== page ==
In the previous post, we showed how China the first time its empire encountered Central Asia and the problems they had, militarily and economically, to control and latter abandon that area. The great Chinese empire opted to leave it alone and reach trade agreements. Some centuries before, a Western leader also tried to control the region.
Alexander III of Macedonia
This previous attempt from the West took place in the 4th century B.C. (some 21 centuries before the founding of the U.S.A.) The Macedonian considered it the most arduous conquest in his life, cutting through snow-capped peaks, starving his troops to death and subduing them, and subjecting local tribes to fierce sieges.
For anyone who has attempted it over the last two millennia, to invade current Afghanistan has been an impossible task. When Arabs first decided to introduce Islam there 1,300 years ago, it required two centuries to capture the Afghan capital and to impose Islam on its tribes. In eighth-century Spain, it only took the Arabs 15 years to seize control of the Iberian Peninsula, though in this case, in a disunited region with local chiefs at odds with each other, the main weapon was agreements with local chiefs who were unwilling to fight.
Alexander the Great was the only one who succeeded almost in its entirety, through battles marked by a series of deadly besieges, overwhelming rallies, ferocious raids and ravaging battles against nomadic peoples lasting two years, 330 to 328 BC. Overcoming these hardships, the young Macedonian king prevailed over his foes and, as we will see later, eventually succeeded in marrying a young local princess to ensure peace.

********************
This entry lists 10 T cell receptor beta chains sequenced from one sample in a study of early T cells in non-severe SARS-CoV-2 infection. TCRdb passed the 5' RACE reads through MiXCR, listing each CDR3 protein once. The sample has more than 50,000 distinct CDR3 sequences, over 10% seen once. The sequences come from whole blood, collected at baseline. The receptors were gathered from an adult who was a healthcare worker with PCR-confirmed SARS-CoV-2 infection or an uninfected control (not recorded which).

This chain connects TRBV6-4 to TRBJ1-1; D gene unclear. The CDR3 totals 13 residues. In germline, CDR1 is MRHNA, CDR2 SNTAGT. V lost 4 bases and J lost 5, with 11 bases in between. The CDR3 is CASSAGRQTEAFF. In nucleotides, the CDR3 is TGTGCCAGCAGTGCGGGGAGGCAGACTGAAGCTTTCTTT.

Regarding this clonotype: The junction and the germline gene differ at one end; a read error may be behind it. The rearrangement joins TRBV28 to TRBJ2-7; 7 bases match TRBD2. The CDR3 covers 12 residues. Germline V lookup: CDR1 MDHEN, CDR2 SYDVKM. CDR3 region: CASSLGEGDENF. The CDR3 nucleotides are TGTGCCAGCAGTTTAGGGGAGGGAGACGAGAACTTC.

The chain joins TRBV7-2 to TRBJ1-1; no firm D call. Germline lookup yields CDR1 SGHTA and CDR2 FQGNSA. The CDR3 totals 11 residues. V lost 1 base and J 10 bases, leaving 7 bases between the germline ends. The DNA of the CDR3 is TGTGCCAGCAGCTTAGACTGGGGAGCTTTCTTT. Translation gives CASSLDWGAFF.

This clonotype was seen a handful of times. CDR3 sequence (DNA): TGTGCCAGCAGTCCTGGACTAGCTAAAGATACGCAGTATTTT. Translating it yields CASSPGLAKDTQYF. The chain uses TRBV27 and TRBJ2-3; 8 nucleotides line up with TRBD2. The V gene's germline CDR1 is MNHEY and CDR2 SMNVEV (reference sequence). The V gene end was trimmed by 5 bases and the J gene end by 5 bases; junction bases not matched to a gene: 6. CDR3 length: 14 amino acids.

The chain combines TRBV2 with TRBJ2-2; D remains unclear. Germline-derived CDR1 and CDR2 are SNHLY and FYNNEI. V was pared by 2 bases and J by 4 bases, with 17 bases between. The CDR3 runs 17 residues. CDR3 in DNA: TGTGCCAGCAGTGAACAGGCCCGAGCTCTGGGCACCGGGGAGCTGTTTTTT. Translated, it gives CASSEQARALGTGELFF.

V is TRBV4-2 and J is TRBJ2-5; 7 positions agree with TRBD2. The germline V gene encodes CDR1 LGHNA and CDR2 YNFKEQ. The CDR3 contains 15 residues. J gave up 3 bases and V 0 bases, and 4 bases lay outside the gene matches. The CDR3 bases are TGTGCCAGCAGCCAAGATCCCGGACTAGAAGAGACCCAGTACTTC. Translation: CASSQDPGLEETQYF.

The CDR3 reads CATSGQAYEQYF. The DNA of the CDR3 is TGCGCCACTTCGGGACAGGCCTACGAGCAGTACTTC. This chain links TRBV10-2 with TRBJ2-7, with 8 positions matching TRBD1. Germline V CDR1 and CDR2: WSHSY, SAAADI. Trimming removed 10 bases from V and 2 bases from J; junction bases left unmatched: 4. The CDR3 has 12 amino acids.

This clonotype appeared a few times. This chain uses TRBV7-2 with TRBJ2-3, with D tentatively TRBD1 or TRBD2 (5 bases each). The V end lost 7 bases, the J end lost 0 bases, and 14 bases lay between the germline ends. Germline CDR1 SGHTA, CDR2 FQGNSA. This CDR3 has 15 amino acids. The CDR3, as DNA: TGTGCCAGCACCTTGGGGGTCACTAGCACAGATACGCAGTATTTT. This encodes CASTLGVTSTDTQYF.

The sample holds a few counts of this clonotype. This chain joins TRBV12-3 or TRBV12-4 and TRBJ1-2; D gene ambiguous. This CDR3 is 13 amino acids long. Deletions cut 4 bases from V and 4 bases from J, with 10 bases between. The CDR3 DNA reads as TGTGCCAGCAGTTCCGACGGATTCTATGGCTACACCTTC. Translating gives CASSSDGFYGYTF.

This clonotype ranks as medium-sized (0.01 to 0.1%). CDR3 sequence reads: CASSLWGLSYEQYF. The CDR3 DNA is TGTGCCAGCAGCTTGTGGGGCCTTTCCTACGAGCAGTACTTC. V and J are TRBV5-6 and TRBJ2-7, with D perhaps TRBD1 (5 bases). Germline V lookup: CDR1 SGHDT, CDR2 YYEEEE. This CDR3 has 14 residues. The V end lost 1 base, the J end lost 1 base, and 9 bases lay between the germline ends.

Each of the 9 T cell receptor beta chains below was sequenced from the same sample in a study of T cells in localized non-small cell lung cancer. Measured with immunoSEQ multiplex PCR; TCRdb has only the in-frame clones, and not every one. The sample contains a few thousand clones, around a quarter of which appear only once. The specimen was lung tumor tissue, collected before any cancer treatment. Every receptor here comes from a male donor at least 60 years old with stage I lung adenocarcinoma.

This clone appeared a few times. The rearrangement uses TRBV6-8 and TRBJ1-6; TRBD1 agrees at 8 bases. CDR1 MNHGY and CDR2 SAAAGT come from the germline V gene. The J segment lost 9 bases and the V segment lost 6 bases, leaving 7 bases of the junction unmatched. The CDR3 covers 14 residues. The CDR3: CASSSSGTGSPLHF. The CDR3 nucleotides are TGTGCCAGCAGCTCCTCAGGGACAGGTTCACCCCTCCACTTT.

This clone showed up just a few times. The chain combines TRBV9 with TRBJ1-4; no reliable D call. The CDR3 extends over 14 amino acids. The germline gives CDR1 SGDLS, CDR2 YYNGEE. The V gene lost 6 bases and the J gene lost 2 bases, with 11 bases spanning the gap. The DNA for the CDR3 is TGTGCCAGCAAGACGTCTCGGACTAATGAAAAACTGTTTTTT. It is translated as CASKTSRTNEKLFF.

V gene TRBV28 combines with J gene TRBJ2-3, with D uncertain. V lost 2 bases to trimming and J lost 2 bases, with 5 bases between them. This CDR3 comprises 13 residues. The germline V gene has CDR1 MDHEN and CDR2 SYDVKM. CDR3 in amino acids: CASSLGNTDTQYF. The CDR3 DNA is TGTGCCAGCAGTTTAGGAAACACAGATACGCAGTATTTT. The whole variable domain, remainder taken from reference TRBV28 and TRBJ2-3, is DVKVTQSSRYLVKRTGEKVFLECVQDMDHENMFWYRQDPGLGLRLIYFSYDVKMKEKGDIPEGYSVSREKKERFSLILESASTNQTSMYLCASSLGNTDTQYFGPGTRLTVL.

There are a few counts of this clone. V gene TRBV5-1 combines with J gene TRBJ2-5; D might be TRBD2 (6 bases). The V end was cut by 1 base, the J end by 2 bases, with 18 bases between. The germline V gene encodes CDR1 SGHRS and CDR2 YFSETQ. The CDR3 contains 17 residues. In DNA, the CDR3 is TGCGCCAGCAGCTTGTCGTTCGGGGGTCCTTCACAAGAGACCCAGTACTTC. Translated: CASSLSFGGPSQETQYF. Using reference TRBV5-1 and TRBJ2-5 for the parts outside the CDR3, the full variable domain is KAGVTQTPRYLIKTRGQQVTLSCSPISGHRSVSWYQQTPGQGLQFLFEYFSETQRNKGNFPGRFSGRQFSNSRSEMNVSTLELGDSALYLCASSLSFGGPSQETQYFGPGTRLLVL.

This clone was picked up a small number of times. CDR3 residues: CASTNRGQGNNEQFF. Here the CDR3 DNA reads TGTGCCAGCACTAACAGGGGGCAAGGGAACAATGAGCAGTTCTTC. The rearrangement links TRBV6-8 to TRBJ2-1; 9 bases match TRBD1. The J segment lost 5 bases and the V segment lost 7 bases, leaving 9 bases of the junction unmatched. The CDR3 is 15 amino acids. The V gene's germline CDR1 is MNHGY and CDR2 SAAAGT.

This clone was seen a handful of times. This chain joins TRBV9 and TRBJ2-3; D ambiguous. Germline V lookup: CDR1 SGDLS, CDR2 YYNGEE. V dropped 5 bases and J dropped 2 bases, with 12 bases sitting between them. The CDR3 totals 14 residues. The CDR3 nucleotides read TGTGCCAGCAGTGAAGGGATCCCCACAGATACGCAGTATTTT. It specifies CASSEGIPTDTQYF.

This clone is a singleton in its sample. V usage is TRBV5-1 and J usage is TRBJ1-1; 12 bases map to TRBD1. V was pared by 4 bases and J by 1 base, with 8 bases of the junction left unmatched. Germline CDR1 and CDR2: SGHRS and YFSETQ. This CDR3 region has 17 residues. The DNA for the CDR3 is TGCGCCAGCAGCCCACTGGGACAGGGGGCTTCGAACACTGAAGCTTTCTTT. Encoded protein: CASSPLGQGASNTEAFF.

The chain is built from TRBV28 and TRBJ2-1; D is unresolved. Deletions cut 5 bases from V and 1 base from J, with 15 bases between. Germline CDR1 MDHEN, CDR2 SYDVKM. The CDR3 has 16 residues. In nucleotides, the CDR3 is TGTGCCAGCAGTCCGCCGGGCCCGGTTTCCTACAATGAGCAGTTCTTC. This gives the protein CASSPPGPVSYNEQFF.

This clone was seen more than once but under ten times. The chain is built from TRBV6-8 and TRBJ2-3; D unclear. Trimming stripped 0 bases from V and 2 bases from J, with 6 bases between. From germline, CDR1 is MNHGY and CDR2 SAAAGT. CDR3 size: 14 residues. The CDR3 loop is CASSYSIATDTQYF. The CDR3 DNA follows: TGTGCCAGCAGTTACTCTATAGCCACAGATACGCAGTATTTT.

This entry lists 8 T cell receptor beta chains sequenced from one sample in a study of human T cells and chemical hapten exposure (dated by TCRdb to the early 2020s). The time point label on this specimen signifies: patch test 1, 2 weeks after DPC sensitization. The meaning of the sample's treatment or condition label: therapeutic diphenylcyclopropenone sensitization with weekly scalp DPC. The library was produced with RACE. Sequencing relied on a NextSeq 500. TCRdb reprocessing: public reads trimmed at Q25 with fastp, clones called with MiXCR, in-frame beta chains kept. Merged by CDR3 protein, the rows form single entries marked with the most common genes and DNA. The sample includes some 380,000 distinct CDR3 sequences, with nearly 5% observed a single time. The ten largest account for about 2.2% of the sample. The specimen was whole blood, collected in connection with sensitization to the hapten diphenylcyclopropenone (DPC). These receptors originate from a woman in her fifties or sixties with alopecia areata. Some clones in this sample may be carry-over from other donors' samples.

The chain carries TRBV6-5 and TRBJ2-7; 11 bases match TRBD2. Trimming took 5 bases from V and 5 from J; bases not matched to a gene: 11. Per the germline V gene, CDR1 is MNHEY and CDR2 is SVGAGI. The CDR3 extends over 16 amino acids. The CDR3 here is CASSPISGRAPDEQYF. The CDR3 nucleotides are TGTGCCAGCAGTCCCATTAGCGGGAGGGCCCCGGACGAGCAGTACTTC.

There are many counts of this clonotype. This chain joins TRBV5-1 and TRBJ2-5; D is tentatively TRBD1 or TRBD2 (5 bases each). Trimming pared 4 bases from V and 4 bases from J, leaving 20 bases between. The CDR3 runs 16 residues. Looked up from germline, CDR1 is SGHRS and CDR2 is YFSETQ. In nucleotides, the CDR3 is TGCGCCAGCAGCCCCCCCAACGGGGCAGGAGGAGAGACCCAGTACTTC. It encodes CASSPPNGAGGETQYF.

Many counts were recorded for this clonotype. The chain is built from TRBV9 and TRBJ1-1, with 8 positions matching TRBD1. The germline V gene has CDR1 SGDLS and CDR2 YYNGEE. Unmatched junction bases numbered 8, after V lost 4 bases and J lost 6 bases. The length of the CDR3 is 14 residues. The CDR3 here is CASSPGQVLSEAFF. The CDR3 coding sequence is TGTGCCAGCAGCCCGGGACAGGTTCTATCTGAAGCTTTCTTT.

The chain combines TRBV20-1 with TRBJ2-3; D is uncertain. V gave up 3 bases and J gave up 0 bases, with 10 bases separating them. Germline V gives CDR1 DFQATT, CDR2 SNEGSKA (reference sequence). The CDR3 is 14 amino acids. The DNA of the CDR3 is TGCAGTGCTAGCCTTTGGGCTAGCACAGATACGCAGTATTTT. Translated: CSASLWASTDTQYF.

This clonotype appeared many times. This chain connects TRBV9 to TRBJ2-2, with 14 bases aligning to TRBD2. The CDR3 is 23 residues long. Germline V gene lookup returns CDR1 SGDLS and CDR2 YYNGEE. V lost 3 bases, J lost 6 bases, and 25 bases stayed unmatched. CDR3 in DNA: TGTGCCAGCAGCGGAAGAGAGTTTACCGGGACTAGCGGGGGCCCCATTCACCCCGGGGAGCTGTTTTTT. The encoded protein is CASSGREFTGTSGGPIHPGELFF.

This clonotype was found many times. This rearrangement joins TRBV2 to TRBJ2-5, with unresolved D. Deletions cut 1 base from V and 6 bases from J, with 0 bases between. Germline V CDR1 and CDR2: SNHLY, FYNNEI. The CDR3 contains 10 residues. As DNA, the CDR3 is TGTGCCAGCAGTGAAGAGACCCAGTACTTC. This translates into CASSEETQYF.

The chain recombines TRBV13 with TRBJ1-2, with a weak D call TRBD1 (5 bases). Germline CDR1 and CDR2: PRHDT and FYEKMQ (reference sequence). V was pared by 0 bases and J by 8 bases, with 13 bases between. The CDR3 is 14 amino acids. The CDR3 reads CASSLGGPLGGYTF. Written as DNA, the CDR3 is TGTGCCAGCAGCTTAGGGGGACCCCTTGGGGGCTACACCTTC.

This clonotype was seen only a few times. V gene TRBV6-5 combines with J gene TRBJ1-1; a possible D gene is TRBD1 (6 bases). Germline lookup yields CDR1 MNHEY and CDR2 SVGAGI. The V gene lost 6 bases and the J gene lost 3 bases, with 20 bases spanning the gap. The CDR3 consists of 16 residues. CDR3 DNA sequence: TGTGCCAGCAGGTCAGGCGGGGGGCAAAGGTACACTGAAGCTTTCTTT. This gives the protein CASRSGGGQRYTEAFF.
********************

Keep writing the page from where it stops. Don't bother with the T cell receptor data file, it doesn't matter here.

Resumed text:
Towards Central Asia
Emperor Alexander the Great continued the conquests initiated by his father by setting out for the Persian Empire one year before arriving in present-day Afghanistan. Long before he had seized every territory from Egypt to India.
Crushing Darius III, the last Achaemenid King of Kings of Persia, at the famous Gaugamela battle, he took the crown from him and made him flee. There was nothing to deter Alexander the Great in his intentions. He pushed his army towards the icy peaks of the Hindu Kush mountain range (Paropamysos, Alexander´s long cherished dream). During those marching days, a great number of his troops starved and froze to death, yet they made it through the mountains and reached the Afghan plains. They needed some 225 tons of food and forage and some 600,000 liters of water per day to maintain their army.
But Alexander he caught his next prey, Bessus, a general that commanded the left wing of the Persian army that fought against Macedonians and later rebelled against his king and killed him. Vacant the title of Great King, Bessos did not hesitate to appropriate it, adopting the name of Artaxerxes IV and making himself strong in Bactres (today Balkh), in Afghanistan.
All theses achievements implied too heavy a burden, linked to the maintenance of the borders of an empire far removed from its metropolis. Something similar to what would happen a few centuries later to China.
The Macedonian king moved quickly, plundering many of the indigenous populations he encountered along the way. Word spread and panicked his enemies, to the extent that many other tribal leaders, led by Spitamenes, informed Alexander of their intention to betray Bessos and capture him as a token of their loyalty.
According to some historians, Alexander cruelly mutilated Bessos, a shocking practice to the Greeks and Macedonians, but Alexander, as Persian king, knew what to a regicide – decades earlier, Darius I had ordered the same treatment of Phraortes, a Median rebel-.
Spitamenes, the Sogdian leader
Scythians stored their wealth in some of their strongholds and hid their wives and children before rushing against the invader. Alexander the Great never contemplated retreat and charged with his artillery and archers. He succeeded in driving the Scythians back. Their leaders promised him lasting peace if he would stop ravaging their lands. The Macedonian king agreed so that he could deal with the remaining rebels.
He then decided to attack Spitamenes, the great leader of the Sogdians, at the Rock, an imposing fortress built on the side of a mountain.